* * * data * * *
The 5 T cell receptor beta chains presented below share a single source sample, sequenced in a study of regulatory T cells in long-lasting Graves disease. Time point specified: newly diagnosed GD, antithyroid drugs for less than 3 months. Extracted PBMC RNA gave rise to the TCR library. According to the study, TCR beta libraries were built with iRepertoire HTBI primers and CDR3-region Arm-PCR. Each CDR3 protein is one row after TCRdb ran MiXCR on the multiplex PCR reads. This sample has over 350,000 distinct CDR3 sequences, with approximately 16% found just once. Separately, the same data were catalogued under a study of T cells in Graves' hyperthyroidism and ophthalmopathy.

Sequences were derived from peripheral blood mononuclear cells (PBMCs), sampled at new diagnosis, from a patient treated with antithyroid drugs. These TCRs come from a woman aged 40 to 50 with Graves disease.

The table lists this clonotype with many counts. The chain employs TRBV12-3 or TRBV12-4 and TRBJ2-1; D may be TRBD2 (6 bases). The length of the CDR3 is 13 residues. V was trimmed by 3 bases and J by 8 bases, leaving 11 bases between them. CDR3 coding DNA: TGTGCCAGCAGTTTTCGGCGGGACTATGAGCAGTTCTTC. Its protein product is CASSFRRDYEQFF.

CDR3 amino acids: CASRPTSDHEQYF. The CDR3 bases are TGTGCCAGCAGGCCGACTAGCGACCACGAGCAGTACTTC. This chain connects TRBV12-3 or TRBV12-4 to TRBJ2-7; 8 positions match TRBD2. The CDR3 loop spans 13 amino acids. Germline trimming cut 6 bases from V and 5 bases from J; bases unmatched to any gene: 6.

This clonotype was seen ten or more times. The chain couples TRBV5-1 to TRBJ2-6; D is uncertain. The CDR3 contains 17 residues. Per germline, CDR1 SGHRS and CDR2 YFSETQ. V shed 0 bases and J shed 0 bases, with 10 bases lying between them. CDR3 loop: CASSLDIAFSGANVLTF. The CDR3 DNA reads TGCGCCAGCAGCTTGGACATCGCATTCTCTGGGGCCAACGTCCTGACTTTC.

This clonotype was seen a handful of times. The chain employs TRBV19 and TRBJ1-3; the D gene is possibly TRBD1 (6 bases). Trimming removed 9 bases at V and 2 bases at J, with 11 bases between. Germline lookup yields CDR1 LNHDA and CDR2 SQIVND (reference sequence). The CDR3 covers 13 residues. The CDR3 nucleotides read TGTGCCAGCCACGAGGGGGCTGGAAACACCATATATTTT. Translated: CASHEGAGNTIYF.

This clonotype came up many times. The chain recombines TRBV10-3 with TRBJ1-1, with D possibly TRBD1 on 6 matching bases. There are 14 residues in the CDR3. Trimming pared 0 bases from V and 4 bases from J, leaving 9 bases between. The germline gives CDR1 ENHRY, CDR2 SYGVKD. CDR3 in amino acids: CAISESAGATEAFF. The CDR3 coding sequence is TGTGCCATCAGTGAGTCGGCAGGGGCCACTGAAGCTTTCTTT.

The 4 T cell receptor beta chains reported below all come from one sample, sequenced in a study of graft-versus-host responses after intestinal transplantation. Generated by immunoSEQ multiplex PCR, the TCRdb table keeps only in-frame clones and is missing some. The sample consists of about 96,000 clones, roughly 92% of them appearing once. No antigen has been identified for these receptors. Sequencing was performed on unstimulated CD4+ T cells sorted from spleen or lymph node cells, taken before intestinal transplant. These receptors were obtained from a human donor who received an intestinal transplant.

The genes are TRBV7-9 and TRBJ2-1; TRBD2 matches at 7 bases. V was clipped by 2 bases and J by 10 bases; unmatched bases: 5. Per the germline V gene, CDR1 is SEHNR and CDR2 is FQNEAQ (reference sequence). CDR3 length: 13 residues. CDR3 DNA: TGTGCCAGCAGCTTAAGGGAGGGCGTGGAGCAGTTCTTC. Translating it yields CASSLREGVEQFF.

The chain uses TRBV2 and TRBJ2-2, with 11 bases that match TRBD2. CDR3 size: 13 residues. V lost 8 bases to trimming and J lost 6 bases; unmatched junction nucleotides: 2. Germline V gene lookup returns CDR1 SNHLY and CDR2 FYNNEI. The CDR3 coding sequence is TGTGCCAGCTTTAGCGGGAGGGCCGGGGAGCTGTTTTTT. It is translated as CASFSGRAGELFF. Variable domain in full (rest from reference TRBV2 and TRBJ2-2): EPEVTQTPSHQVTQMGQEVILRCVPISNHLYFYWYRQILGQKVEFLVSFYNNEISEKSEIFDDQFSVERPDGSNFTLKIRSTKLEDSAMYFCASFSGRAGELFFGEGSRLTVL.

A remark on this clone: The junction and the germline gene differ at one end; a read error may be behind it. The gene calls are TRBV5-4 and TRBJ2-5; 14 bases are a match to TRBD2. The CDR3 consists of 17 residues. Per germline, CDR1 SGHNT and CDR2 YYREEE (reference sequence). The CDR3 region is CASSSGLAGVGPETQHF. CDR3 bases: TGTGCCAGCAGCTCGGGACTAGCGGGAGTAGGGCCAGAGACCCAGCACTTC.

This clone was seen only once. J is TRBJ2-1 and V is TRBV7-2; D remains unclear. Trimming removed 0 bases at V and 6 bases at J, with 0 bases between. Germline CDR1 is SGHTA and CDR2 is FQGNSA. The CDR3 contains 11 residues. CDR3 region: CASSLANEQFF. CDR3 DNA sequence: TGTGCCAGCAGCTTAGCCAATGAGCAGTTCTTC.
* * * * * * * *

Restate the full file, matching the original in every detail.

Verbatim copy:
The 5 T cell receptor beta chains presented below share a single source sample, sequenced in a study of regulatory T cells in long-lasting Graves disease. Time point specified: newly diagnosed GD, antithyroid drugs for less than 3 months. Extracted PBMC RNA gave rise to the TCR library. According to the study, TCR beta libraries were built with iRepertoire HTBI primers and CDR3-region Arm-PCR. Each CDR3 protein is one row after TCRdb ran MiXCR on the multiplex PCR reads. This sample has over 350,000 distinct CDR3 sequences, with approximately 16% found just once. Separately, the same data were catalogued under a study of T cells in Graves' hyperthyroidism and ophthalmopathy.

Sequences were derived from peripheral blood mononuclear cells (PBMCs), sampled at new diagnosis, from a patient treated with antithyroid drugs. These TCRs come from a woman aged 40 to 50 with Graves disease.

The table lists this clonotype with many counts. The chain employs TRBV12-3 or TRBV12-4 and TRBJ2-1; D may be TRBD2 (6 bases). The length of the CDR3 is 13 residues. V was trimmed by 3 bases and J by 8 bases, leaving 11 bases between them. CDR3 coding DNA: TGTGCCAGCAGTTTTCGGCGGGACTATGAGCAGTTCTTC. Its protein product is CASSFRRDYEQFF.

CDR3 amino acids: CASRPTSDHEQYF. The CDR3 bases are TGTGCCAGCAGGCCGACTAGCGACCACGAGCAGTACTTC. This chain connects TRBV12-3 or TRBV12-4 to TRBJ2-7; 8 positions match TRBD2. The CDR3 loop spans 13 amino acids. Germline trimming cut 6 bases from V and 5 bases from J; bases unmatched to any gene: 6.

This clonotype was seen ten or more times. The chain couples TRBV5-1 to TRBJ2-6; D is uncertain. The CDR3 contains 17 residues. Per germline, CDR1 SGHRS and CDR2 YFSETQ. V shed 0 bases and J shed 0 bases, with 10 bases lying between them. CDR3 loop: CASSLDIAFSGANVLTF. The CDR3 DNA reads TGCGCCAGCAGCTTGGACATCGCATTCTCTGGGGCCAACGTCCTGACTTTC.

This clonotype was seen a handful of times. The chain employs TRBV19 and TRBJ1-3; the D gene is possibly TRBD1 (6 bases). Trimming removed 9 bases at V and 2 bases at J, with 11 bases between. Germline lookup yields CDR1 LNHDA and CDR2 SQIVND (reference sequence). The CDR3 covers 13 residues. The CDR3 nucleotides read TGTGCCAGCCACGAGGGGGCTGGAAACACCATATATTTT. Translated: CASHEGAGNTIYF.

This clonotype came up many times. The chain recombines TRBV10-3 with TRBJ1-1, with D possibly TRBD1 on 6 matching bases. There are 14 residues in the CDR3. Trimming pared 0 bases from V and 4 bases from J, leaving 9 bases between. The germline gives CDR1 ENHRY, CDR2 SYGVKD. CDR3 in amino acids: CAISESAGATEAFF. The CDR3 coding sequence is TGTGCCATCAGTGAGTCGGCAGGGGCCACTGAAGCTTTCTTT.

The 4 T cell receptor beta chains reported below all come from one sample, sequenced in a study of graft-versus-host responses after intestinal transplantation. Generated by immunoSEQ multiplex PCR, the TCRdb table keeps only in-frame clones and is missing some. The sample consists of about 96,000 clones, roughly 92% of them appearing once. No antigen has been identified for these receptors. Sequencing was performed on unstimulated CD4+ T cells sorted from spleen or lymph node cells, taken before intestinal transplant. These receptors were obtained from a human donor who received an intestinal transplant.

The genes are TRBV7-9 and TRBJ2-1; TRBD2 matches at 7 bases. V was clipped by 2 bases and J by 10 bases; unmatched bases: 5. Per the germline V gene, CDR1 is SEHNR and CDR2 is FQNEAQ (reference sequence). CDR3 length: 13 residues. CDR3 DNA: TGTGCCAGCAGCTTAAGGGAGGGCGTGGAGCAGTTCTTC. Translating it yields CASSLREGVEQFF.

The chain uses TRBV2 and TRBJ2-2, with 11 bases that match TRBD2. CDR3 size: 13 residues. V lost 8 bases to trimming and J lost 6 bases; unmatched junction nucleotides: 2. Germline V gene lookup returns CDR1 SNHLY and CDR2 FYNNEI. The CDR3 coding sequence is TGTGCCAGCTTTAGCGGGAGGGCCGGGGAGCTGTTTTTT. It is translated as CASFSGRAGELFF. Variable domain in full (rest from reference TRBV2 and TRBJ2-2): EPEVTQTPSHQVTQMGQEVILRCVPISNHLYFYWYRQILGQKVEFLVSFYNNEISEKSEIFDDQFSVERPDGSNFTLKIRSTKLEDSAMYFCASFSGRAGELFFGEGSRLTVL.

A remark on this clone: The junction and the germline gene differ at one end; a read error may be behind it. The gene calls are TRBV5-4 and TRBJ2-5; 14 bases are a match to TRBD2. The CDR3 consists of 17 residues. Per germline, CDR1 SGHNT and CDR2 YYREEE (reference sequence). The CDR3 region is CASSSGLAGVGPETQHF. CDR3 bases: TGTGCCAGCAGCTCGGGACTAGCGGGAGTAGGGCCAGAGACCCAGCACTTC.

This clone was seen only once. J is TRBJ2-1 and V is TRBV7-2; D remains unclear. Trimming removed 0 bases at V and 6 bases at J, with 0 bases between. Germline CDR1 is SGHTA and CDR2 is FQGNSA. The CDR3 contains 11 residues. CDR3 region: CASSLANEQFF. CDR3 DNA sequence: TGTGCCAGCAGCTTAGCCAATGAGCAGTTCTTC.